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Covid hits 'Day of the Dead' in Philippines again

Legaspi Diocese joins Manila in closing cemeteries on All Saints’ and All Souls’ Day for the second consecutive year

Covid hits 'Day of the Dead' in Philippines again

People light candles and pray for their relatives at a cemetery during the annual observance of All Saints' Day in Manila on Nov 1, 2019. The cemeteries were closed to visitors last year and will be again this year. (Photo: AFP)

A Philippine diocese has decided to close all its cemeteries on All Saints’ and All Souls’ Day for the second consecutive year due to rising Covid-19 cases.

Legaspi Diocese in southern Luzon announced the decision a week after it was announced that Manila Archdiocese would close its cemeteries.

Millions of Filipinos visit the graves of their loved ones during the annual celebration of All Saints’ Day and All Souls’ Day from Nov. 1-2 to show respect to departed family members and friends.

Activities usually begin a week earlier when families clean and paint graves for their visit. Families also pray novenas and bring food to the cemetery as part of a tradition honoring the dead.

Bishop Joel Baylon of Legaspi told Radyo Veritas on Oct. 13 that the decision to cancel events for a second year was made after consultations with health officials and clergymen in his diocese.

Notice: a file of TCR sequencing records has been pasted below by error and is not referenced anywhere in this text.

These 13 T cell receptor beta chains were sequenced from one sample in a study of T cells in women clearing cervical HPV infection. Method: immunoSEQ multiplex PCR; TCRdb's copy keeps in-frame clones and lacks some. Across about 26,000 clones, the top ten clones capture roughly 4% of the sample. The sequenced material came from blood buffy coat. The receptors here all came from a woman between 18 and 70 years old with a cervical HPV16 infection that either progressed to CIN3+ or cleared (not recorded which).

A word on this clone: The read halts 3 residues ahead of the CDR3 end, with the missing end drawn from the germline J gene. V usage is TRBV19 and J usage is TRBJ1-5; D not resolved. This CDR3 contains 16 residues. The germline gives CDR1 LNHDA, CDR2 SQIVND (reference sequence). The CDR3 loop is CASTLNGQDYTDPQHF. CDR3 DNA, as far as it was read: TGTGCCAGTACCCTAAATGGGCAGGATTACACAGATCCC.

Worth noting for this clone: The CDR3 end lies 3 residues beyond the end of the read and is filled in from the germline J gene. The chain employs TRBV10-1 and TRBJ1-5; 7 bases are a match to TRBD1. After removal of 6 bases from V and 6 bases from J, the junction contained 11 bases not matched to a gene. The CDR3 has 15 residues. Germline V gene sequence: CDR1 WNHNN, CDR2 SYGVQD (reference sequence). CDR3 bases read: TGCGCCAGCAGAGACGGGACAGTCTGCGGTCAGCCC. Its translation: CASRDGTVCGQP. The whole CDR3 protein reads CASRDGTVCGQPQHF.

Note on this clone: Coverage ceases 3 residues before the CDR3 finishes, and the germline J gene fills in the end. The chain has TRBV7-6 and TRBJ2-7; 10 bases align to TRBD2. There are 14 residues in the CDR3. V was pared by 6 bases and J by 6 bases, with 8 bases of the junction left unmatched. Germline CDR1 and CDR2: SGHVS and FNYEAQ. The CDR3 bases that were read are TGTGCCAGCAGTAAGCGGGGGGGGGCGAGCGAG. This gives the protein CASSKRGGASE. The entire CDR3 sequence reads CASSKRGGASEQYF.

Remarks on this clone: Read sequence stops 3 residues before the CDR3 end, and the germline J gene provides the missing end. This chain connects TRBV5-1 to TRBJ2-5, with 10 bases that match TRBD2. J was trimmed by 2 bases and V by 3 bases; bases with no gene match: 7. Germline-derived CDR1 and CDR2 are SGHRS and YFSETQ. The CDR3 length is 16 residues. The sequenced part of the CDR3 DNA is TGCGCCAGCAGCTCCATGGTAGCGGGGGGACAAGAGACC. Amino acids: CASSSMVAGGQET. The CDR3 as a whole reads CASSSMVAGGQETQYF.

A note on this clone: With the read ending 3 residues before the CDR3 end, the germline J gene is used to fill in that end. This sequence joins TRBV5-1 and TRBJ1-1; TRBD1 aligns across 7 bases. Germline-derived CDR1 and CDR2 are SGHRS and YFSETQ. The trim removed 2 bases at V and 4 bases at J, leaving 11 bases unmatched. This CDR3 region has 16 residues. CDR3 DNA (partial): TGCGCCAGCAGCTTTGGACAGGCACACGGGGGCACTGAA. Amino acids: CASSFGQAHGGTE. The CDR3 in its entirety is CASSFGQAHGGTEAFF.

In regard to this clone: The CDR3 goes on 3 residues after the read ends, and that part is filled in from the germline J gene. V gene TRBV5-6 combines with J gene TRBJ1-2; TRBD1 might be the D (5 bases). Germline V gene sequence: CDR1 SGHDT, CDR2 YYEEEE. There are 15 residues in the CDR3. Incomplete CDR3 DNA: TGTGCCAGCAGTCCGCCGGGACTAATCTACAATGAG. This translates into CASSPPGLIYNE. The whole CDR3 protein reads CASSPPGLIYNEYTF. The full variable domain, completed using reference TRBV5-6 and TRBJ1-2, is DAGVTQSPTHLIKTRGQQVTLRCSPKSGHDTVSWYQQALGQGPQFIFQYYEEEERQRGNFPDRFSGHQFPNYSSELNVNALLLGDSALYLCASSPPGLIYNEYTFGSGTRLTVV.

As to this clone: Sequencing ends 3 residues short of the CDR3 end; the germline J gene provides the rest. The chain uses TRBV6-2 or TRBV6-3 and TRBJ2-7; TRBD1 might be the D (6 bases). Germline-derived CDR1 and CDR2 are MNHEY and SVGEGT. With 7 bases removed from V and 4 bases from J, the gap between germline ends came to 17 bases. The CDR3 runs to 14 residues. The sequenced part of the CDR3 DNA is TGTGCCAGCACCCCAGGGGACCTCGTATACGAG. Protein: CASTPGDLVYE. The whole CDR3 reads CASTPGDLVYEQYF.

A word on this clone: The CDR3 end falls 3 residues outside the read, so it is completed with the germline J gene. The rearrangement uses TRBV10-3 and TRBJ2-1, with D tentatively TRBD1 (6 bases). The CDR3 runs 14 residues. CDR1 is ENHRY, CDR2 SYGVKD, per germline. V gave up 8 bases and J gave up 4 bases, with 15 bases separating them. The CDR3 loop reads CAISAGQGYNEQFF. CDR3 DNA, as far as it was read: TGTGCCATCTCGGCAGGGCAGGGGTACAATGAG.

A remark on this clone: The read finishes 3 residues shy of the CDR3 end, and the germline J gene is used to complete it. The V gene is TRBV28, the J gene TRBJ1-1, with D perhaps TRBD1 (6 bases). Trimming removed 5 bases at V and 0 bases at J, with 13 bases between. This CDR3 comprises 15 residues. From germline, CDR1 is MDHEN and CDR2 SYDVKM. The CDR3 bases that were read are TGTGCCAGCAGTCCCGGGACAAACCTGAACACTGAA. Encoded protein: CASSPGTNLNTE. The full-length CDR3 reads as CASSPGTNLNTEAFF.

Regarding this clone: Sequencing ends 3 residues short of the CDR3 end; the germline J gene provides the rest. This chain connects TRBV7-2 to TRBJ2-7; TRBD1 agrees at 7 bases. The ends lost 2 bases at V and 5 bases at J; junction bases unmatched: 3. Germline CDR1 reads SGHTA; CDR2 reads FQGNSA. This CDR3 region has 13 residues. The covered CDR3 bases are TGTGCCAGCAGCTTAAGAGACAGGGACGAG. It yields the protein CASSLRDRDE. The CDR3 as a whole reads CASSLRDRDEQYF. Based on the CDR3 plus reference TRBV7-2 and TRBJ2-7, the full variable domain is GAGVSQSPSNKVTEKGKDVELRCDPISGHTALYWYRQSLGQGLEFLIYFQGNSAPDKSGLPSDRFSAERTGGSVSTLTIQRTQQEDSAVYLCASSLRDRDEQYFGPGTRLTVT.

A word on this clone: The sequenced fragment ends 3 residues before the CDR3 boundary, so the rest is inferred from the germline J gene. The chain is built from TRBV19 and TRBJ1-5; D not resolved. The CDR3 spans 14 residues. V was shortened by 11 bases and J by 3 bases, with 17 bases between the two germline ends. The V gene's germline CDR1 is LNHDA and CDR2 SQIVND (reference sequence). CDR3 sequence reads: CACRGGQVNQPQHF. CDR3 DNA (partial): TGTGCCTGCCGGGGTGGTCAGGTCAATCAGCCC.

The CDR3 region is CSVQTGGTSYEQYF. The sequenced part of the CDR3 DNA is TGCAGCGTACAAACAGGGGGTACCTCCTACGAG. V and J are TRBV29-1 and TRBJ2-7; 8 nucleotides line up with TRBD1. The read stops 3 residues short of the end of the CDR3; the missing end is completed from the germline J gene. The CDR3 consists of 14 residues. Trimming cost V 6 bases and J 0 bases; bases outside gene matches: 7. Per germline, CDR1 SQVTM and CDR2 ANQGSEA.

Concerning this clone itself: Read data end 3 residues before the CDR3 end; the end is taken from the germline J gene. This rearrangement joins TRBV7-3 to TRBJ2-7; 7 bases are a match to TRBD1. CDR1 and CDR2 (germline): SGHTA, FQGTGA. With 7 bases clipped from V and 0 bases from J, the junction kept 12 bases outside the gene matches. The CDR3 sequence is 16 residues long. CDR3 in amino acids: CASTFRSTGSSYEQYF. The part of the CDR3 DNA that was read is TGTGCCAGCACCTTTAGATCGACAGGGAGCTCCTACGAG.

“The decision … was difficult because many parishioners like to visit the graves of their loved ones. But we need to balance our faith with the reality this pandemic brings,” Bishop Baylon said.

Since Covid-19 case numbers in our province are still alarming, I deemed it prudent to implement the closure of all the Catholic cemeteries

The diocese said it has asked local authorities to post policemen at cemetery gates from Oct. 30 to Nov. 3.

Last year cemeteries and columbaries in the entire country were declared off limits for the two special days by the national government.

This year Bishop Baylon said he took the unilateral decision to close cemeteries in his jurisdiction.

“Since Covid-19 case numbers in our province are still alarming, I deemed it prudent to implement the closure of all the Catholic cemeteries in the diocese from Oct. 30 until Nov. 3, except of course for burials,” he said.

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As of Oct. 13, there were 44,097 active Covid cases in the Bicol region where Legaspi Diocese is located. The death toll stood at 693 deaths, according to the latest government figures.

Despite stricter containment measures imposed by authorities, the virus has continued to spread.

Bishop Baylon also urged Catholics not to visit cemeteries at all if possible to avoid mass transmission of the virus.

“We will have online Masses for our dearly departed. We will also broadcast these Masses via our radio and local TV networks. So, let’s use technology for the moment because we should not take the virus lightly,” he said.

Manila Archdiocese said the decision to close Catholic cemeteries in the capital came from city mayor Isko Moreno, who is also a candidate in next year’s presidential election.

Moreno ordered the Oct. 29 to Nov. 3 closure of all cemeteries in Manila, including Muslim ones, on Oct. 6.

“There is a compelling need to avoid an influx of people in memorial parks, cemeteries and columbaries immediately before, during and immediately after All Saints' Day and All Souls' Day celebrations,” the order read.

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